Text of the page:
Bustling int'l services trade fair attests to China's foreign investment magnetism
This photo shows a digital figure during the 2023 China International Fair for Trade in Services (CIFTIS) at China National Convention Center in Beijing, capital of China, Sept. 2, 2023.(Xinhua/Ren Chao)
By Xinhua Writers Wang Siyuan and Zhou Qianxian
BEIJING, Sept. 4 (Xinhua) -- Introducing new products, services, and technologies; announcing cooperations with Chinese partners and exchanging ideas at forums -- the hustle and bustle of foreign exhibitors at the ongoing 2023 China International Fair for Trade in Services (CIFTIS) has painted an inspiring picture of China's foreign investment magnetism.
The 2023 CIFTIS, held in Beijing from Sept. 2 to 6, has attracted over 500 Global Fortune 500 companies and industry-leading enterprises, and many of them are eyeing growing opportunities amid the country's innovation-driven development and opening-up endeavors.
"We attach great importance to the CIFTIS, as it's a crucial platform to showcase innovations, share experience, and promote cooperation," said Meng Pu, chairman of Qualcomm China.
At the booth of the company, visitors flocked to interact with an artificial intelligence (AI) model via a mobile phone, asking it to draw pictures. Qualcomm will also release a white paper related to AI technology offline at the fair on Tuesday.
"Our company has participated in the fair for four consecutive years, and we are bullish on the Chinese market," said Meng.
British-headquartered global pharmaceutical company AstraZeneca has participated in the CIFTIS for the third time, showcasing its achievements in the Chinese market and signing agreements with its Chinese partners.
In August, AstraZeneca further invested 250 million U.S. dollars in its Qingdao pMDI inhalation manufacturing and supply site in east China's Shandong Province.
"China is becoming more and more important in our global development strategy," said Leon Wang, executive vice president, international and China president at AstraZeneca, adding that the company has witnessed China's opening-up drive and benefitted from the country's development.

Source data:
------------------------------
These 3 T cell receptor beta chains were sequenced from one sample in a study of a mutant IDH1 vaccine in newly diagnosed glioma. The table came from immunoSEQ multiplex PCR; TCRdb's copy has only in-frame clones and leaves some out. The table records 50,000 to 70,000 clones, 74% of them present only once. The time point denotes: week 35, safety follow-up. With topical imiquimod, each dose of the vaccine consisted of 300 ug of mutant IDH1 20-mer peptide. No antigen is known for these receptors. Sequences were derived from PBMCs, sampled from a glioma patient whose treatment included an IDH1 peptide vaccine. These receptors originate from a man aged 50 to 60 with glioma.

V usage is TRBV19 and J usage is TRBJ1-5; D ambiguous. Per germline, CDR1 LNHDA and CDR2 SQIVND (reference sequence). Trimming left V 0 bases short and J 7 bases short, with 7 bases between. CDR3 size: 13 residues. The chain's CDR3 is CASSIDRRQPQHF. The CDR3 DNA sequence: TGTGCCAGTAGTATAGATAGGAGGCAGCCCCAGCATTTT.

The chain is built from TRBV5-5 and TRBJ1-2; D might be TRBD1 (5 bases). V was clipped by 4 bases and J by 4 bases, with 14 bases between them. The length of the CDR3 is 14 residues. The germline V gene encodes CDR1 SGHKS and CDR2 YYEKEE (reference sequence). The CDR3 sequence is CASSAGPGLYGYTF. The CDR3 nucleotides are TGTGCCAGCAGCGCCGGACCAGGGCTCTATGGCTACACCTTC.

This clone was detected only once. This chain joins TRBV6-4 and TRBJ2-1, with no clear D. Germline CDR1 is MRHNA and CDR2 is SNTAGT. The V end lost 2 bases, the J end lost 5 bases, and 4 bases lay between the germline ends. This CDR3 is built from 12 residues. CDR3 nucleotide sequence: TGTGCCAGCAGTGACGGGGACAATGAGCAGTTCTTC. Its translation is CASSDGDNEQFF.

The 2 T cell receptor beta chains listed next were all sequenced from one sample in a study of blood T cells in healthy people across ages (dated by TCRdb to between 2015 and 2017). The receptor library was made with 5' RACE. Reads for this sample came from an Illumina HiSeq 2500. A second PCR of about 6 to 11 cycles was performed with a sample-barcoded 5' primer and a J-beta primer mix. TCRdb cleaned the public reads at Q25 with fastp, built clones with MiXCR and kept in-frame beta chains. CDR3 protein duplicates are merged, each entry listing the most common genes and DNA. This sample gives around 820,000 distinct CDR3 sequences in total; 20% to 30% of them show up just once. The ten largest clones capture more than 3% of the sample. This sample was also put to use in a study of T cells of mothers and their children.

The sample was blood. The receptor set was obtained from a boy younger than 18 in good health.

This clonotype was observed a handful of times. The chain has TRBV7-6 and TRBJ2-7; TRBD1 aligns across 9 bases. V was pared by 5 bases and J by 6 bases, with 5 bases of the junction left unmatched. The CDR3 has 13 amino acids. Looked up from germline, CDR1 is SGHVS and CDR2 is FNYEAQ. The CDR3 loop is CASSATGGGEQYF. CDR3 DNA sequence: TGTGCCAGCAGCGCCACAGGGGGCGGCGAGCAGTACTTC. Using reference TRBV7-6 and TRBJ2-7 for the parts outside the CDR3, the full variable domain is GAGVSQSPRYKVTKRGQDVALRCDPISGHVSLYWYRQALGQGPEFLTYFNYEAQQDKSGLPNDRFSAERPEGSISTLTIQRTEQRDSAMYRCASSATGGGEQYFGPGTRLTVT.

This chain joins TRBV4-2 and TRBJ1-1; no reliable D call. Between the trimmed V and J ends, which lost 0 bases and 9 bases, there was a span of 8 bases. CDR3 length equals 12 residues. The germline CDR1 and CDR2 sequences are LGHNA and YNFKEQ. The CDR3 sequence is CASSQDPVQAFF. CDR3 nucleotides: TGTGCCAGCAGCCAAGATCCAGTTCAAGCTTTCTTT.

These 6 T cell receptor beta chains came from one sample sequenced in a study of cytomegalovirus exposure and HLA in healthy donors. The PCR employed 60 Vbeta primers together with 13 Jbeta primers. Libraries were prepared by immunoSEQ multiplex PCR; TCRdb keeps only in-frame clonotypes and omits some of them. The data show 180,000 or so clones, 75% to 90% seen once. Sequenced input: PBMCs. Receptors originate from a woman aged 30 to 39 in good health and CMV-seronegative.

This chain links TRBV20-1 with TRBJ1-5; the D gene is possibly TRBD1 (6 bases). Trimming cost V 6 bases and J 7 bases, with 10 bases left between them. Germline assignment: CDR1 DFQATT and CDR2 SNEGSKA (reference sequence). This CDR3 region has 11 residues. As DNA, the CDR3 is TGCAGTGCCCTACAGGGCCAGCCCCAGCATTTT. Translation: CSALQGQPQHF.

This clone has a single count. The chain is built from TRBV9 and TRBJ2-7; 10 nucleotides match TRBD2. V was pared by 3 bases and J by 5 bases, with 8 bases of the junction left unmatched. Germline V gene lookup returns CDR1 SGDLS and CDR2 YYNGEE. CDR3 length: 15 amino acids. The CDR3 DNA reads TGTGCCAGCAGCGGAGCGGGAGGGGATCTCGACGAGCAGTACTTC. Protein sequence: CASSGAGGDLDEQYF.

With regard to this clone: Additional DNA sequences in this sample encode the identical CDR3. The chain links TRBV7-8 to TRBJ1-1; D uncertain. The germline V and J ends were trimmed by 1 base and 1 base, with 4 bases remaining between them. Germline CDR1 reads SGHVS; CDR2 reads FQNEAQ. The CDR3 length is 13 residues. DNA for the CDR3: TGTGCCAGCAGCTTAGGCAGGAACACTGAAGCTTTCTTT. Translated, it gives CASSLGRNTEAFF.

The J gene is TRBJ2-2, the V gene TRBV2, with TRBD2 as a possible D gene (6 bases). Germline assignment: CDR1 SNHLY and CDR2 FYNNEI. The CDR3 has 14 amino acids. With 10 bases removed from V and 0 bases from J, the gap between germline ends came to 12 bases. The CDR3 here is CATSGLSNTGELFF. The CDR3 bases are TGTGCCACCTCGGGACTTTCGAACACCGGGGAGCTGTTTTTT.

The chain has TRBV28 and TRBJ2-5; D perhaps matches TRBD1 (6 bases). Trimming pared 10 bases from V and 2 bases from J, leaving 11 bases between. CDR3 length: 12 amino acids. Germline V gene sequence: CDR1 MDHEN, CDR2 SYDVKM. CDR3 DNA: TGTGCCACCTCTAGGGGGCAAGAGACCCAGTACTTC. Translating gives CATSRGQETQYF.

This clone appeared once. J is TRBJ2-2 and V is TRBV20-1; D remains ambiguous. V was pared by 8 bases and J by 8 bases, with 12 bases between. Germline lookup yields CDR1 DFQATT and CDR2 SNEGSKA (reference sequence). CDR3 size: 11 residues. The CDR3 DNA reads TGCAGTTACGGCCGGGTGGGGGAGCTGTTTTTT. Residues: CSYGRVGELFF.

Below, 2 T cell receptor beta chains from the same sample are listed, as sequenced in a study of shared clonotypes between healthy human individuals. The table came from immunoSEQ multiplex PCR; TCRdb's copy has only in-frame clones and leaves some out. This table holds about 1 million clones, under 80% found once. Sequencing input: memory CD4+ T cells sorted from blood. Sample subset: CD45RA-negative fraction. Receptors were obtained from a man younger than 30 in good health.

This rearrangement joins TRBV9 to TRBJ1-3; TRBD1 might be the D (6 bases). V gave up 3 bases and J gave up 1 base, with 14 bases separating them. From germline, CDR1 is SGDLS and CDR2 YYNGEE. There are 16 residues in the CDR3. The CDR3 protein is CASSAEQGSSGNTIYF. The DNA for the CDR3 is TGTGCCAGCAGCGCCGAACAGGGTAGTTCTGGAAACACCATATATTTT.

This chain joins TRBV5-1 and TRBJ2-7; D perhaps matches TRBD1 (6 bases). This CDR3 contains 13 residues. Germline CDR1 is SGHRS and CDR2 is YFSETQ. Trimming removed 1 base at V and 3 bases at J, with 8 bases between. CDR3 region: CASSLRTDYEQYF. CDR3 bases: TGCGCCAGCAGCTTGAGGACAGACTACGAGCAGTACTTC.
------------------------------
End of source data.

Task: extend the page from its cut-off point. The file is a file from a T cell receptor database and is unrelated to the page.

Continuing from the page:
In the first seven months, foreign direct investment (FDI) into the Chinese mainland, in actual use in high-tech manufacturing, expanded 25.3 percent year on year, while high-tech industries saw an FDI increase of 3.8 percent during the period, according to the Ministry of Commerce.
During this year's CIFTIS, China reaffirmed its commitment to promoting high-standard opening up and advancing Chinese modernization on all fronts through high-quality development, a step further in strengthening cooperation to propel global economic recovery.
The sound foundation of China's economic growth remains unchanged, and its determination to open up has shored up the confidence of multinationals to tap into the Chinese market, said Jacky Zou, vice president of KPMG China, adding that China is still a popular destination for global investors.
In the past five years, China ranked among the top in return on foreign investment, and it's an appeal to overseas enterprises, he said in an interview with Xinhua.
The country is actively promoting the progress of turning the country's super-large market into broader opportunities for foreign firms by rolling out supportive policies.
China's State Council unveiled guidelines to optimize China's foreign investment environment further last month, detailing measures such as expanding pilot areas to open wider in terms of services, encouraging foreign firms and their R&D centers to undertake major sci-tech projects, facilitating the travel of senior executives, technicians and their families, and enhancing the expertise of personnel in local government offices handling foreign investment.
The guidelines came timeously, reflecting that China considers it important to attract and utilize foreign investment while advancing its own economic development, said Zhang Qi, an expert with the Development Research Center of the State Council.
Later the same month, the Ministry of Finance and the State Taxation Administration announced that the current preferential Individual Income Tax policies for foreign individuals would be extended for four years to Dec. 31, 2027.
The American Chamber of Commerce in China (AmCham China) applauds these decisions, which help companies better retain and attract vital expatriate employees while efficiently managing operational costs, said Colm Rafferty, AmCham China Chairman.
As China has made consistent efforts in advancing high-level opening-up, more foreign investment will flow into the Chinese market, and more synergy will be forged to propel global economic recovery, said Michael Bi, managing partner of EY Greater China Markets.